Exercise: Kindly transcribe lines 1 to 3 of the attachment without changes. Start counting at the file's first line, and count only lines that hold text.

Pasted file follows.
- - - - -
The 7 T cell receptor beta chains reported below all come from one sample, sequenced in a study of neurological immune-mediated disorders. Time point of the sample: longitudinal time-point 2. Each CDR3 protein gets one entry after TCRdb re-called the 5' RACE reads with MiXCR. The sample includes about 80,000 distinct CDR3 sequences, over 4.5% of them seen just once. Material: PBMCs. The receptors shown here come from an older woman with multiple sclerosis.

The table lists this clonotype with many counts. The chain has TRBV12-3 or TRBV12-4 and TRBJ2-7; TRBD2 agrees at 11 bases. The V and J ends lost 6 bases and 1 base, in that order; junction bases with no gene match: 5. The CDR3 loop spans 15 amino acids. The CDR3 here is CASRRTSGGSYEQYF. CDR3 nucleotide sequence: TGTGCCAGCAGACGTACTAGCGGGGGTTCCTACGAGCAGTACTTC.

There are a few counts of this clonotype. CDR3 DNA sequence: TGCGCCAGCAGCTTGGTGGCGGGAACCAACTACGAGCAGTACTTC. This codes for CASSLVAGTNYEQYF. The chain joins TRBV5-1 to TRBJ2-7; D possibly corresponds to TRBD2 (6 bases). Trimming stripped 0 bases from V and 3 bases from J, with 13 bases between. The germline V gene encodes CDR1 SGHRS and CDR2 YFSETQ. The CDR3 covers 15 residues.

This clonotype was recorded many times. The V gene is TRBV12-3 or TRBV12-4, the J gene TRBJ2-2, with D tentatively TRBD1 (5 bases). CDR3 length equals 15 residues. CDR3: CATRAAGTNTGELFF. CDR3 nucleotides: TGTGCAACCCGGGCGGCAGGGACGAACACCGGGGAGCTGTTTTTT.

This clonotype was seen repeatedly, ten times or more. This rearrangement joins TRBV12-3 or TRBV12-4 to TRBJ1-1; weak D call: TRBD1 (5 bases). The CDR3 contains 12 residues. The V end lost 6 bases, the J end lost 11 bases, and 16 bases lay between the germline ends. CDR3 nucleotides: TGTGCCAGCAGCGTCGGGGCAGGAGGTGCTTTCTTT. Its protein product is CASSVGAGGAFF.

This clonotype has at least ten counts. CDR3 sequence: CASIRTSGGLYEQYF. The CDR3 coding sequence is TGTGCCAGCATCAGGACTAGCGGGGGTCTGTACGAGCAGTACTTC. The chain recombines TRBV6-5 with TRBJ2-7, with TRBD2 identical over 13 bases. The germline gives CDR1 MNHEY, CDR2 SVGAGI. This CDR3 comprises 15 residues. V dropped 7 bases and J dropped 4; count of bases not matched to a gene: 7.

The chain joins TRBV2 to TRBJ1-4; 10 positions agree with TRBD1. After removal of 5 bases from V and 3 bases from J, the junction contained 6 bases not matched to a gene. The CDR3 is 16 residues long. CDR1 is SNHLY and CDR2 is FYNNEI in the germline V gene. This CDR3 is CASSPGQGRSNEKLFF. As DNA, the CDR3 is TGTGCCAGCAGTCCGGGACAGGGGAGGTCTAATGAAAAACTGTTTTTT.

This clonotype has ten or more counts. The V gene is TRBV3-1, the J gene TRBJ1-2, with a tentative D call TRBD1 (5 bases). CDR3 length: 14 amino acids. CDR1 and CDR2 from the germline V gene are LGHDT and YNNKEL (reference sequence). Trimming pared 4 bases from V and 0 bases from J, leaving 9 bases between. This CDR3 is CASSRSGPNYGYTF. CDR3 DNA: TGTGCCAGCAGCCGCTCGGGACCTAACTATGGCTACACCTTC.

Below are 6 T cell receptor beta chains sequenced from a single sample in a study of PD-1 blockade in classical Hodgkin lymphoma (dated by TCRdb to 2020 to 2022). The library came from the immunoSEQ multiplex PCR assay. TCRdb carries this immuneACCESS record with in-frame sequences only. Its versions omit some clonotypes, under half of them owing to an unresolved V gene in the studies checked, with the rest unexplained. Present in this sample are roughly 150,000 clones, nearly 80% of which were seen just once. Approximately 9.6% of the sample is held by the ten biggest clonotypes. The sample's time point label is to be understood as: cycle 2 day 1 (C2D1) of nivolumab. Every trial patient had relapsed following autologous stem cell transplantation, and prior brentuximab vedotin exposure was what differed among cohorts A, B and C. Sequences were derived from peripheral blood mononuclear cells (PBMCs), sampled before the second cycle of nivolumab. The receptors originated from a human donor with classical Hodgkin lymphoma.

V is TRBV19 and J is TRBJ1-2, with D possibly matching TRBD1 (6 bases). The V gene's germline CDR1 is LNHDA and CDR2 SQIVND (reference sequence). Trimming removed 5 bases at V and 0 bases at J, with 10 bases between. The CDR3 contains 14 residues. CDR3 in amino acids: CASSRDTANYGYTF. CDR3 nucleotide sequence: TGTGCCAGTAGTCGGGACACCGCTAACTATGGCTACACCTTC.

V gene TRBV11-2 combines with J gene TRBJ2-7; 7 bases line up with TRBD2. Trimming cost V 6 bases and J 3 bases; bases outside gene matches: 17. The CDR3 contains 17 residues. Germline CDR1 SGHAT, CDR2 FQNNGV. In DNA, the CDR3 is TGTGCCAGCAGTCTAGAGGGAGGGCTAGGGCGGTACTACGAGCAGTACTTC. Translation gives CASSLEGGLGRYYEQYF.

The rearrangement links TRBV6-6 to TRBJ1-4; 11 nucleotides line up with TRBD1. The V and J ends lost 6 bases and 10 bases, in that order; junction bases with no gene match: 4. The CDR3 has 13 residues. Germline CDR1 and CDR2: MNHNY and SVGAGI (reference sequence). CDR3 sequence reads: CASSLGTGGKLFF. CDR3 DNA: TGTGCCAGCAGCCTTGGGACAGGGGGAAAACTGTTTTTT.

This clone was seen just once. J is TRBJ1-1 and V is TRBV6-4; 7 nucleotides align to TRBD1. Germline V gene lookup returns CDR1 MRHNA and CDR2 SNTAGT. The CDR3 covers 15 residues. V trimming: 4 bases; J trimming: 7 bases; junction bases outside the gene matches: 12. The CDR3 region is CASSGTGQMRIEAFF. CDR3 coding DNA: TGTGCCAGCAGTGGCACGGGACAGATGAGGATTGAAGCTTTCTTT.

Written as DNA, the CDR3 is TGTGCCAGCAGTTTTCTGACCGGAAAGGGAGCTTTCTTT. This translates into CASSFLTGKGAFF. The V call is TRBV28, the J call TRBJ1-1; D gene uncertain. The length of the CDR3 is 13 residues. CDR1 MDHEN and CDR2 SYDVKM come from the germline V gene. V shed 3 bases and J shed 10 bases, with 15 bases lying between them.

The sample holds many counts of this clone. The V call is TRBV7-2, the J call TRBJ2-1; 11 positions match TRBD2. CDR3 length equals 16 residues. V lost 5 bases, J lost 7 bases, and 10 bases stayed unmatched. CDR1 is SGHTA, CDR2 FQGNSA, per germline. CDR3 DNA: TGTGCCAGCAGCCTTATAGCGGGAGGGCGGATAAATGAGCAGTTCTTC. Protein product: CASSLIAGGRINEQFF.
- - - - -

The 7 T cell receptor beta chains reported below all come from one sample, sequenced in a study of neurological immune-mediated disorders. Time point of the sample: longitudinal time-point 2. Each CDR3 protein gets one entry after TCRdb re-called the 5' RACE reads with MiXCR. The sample includes about 80,000 distinct CDR3 sequences, over 4.5% of them seen just once. Material: PBMCs. The receptors shown here come from an older woman with multiple sclerosis.

The table lists this clonotype with many counts. The chain has TRBV12-3 or TRBV12-4 and TRBJ2-7; TRBD2 agrees at 11 bases. The V and J ends lost 6 bases and 1 base, in that order; junction bases with no gene match: 5. The CDR3 loop spans 15 amino acids. The CDR3 here is CASRRTSGGSYEQYF. CDR3 nucleotide sequence: TGTGCCAGCAGACGTACTAGCGGGGGTTCCTACGAGCAGTACTTC.

There are a few counts of this clonotype. CDR3 DNA sequence: TGCGCCAGCAGCTTGGTGGCGGGAACCAACTACGAGCAGTACTTC. This codes for CASSLVAGTNYEQYF. The chain joins TRBV5-1 to TRBJ2-7; D possibly corresponds to TRBD2 (6 bases). Trimming stripped 0 bases from V and 3 bases from J, with 13 bases between. The germline V gene encodes CDR1 SGHRS and CDR2 YFSETQ. The CDR3 covers 15 residues.